press, company & team

Recently, the University of Hawai'i Press featured an article about the new early algae species detection system developed by co-owner of Sailing Eternal Tides, Patrick Nichols, at the University of Hawai’i.

The team Patrick is part of has been working tirelessly to develop a system that combines machine learning algorithms and a specialized molecular technique to detect and identify different species of algae in real-time. While that sounds incredibly complex, it’s actually relatively simple. First, all living creatures shed their DNA– this can be in the form of skin cells, mucus, and feces, among other things. For aquatic organisms, all their DNA ends up floating around in the water, which means by filtering out their DNA, we can get a snapshot of what species are in the immediate area. This method of surveying is called environmental DNA (eDNA) biomonitoring. By using this technology, we can obtain valuable information for managers and policymakers, particularly those interested in the spread of invasive species.

In 2019, an invasive red alga was found smothering the pristine coral reefs at Manawai atoll in Papahānaumokuākea Marine National Monument (PMNM), one of the largest marine reserves in the world, situated in the Northwest Hawaiian Islands). By 2021 the alga had spread to a neighboring atoll, alarming researchers and reserve managers. Being so remote, it was extremely difficult to get the required SCUBA divers out to visually assess the spread of this invasive species. Patrick, therefore, began testing an eDNA biomonitoring approach to specifically target the invasive alga from simple collections of seawater samples, which can be collected and processed with minimal resources. We were thrilled to find that our method accurately detected the invasive alga under a wide range of conditions. Furthermore, the system is able to be rapidly implemented, which allows us to track changes in algae populations over time and to detect and respond to potential introductions more quickly.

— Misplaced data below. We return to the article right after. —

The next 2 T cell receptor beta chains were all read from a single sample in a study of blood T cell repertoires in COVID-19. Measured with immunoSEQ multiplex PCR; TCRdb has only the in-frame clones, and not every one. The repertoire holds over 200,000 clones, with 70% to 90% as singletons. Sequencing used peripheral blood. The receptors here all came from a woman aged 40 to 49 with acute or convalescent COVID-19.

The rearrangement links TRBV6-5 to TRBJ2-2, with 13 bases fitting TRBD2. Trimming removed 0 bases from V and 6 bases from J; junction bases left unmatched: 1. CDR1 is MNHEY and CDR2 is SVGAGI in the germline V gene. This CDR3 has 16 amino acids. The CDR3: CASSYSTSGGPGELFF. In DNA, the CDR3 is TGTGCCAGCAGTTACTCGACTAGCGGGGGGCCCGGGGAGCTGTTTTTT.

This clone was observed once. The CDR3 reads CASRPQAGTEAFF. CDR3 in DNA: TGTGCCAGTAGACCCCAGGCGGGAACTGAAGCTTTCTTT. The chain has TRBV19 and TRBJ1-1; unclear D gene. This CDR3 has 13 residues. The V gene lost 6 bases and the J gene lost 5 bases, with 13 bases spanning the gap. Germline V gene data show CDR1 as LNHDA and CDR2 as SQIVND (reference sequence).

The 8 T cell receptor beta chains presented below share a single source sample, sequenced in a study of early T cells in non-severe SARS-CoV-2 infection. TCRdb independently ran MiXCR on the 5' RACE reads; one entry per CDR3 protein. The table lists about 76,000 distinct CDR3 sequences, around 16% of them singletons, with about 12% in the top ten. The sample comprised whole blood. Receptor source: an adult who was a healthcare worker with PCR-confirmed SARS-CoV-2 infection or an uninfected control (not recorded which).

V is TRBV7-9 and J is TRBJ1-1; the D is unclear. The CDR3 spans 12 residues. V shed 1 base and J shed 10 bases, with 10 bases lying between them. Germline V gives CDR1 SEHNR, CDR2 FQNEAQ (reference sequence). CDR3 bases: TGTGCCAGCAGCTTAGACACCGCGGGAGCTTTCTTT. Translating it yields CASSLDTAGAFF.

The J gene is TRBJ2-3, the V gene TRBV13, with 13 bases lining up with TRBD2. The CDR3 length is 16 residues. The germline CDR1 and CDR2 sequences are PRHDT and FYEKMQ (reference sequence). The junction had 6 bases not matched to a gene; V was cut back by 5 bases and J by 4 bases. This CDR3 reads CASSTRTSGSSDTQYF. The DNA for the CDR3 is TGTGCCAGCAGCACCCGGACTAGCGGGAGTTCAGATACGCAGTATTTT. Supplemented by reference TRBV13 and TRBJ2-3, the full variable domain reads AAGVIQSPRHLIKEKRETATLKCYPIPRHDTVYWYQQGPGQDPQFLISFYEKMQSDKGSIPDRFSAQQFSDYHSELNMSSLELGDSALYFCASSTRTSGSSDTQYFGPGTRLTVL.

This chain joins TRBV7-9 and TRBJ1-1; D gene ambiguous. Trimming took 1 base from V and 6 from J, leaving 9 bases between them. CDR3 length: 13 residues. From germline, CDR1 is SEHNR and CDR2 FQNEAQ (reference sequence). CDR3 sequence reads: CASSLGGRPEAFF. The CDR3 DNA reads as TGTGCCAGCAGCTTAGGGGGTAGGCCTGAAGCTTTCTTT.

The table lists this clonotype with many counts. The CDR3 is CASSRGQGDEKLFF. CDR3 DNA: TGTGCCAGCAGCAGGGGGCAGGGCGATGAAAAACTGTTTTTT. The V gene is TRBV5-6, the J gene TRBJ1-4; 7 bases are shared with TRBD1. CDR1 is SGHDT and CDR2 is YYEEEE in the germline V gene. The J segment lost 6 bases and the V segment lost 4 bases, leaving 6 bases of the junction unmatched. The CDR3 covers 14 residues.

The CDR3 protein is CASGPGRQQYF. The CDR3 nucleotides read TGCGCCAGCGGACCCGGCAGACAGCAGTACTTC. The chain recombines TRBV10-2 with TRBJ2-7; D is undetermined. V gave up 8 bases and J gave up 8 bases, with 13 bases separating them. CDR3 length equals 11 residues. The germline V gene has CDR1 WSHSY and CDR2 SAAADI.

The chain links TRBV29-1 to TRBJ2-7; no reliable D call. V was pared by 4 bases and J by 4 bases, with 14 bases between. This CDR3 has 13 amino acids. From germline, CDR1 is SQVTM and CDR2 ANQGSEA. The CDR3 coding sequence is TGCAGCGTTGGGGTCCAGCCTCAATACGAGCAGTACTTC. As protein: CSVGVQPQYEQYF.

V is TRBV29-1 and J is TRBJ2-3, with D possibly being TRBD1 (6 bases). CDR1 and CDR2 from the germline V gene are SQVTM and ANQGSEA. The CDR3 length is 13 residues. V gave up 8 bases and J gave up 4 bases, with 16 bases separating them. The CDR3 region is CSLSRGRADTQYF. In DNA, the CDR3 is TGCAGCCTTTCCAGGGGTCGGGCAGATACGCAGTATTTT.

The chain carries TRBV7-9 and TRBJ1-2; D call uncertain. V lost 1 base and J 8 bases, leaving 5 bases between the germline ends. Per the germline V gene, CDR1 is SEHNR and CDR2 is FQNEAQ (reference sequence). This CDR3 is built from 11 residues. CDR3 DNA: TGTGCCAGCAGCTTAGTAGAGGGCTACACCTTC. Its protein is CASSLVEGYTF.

“As a researcher, I am particularly excited about the utility of this technology, as it can be used for managing and protecting marine ecosystems. The early detection of invasive species can help to prevent negative impacts on native marine life, coastal communities, and the economy. Additionally, the system can track the recovery of ecosystems after disturbances and identify areas that may be particularly vulnerable to future invasions.”

– Patrick Nichols

Owner Patrick Nichols, holding a water sample that contains hundreds of species' DNA

The researchers are currently working to refine and improve the system and make it more widely available to scientists and environmental managers throughout Hawaiʻi. Ideally, this technique will be used throughout major ports and harbors as a first alert in case the algae is inadvertently spread from ship ballast water contamination. By further developing this technique, they hope to make a significant impact in protecting and preserving our precious marine ecosystems for generations to come.

sail with marine life experts

read the university of hawai'i news feature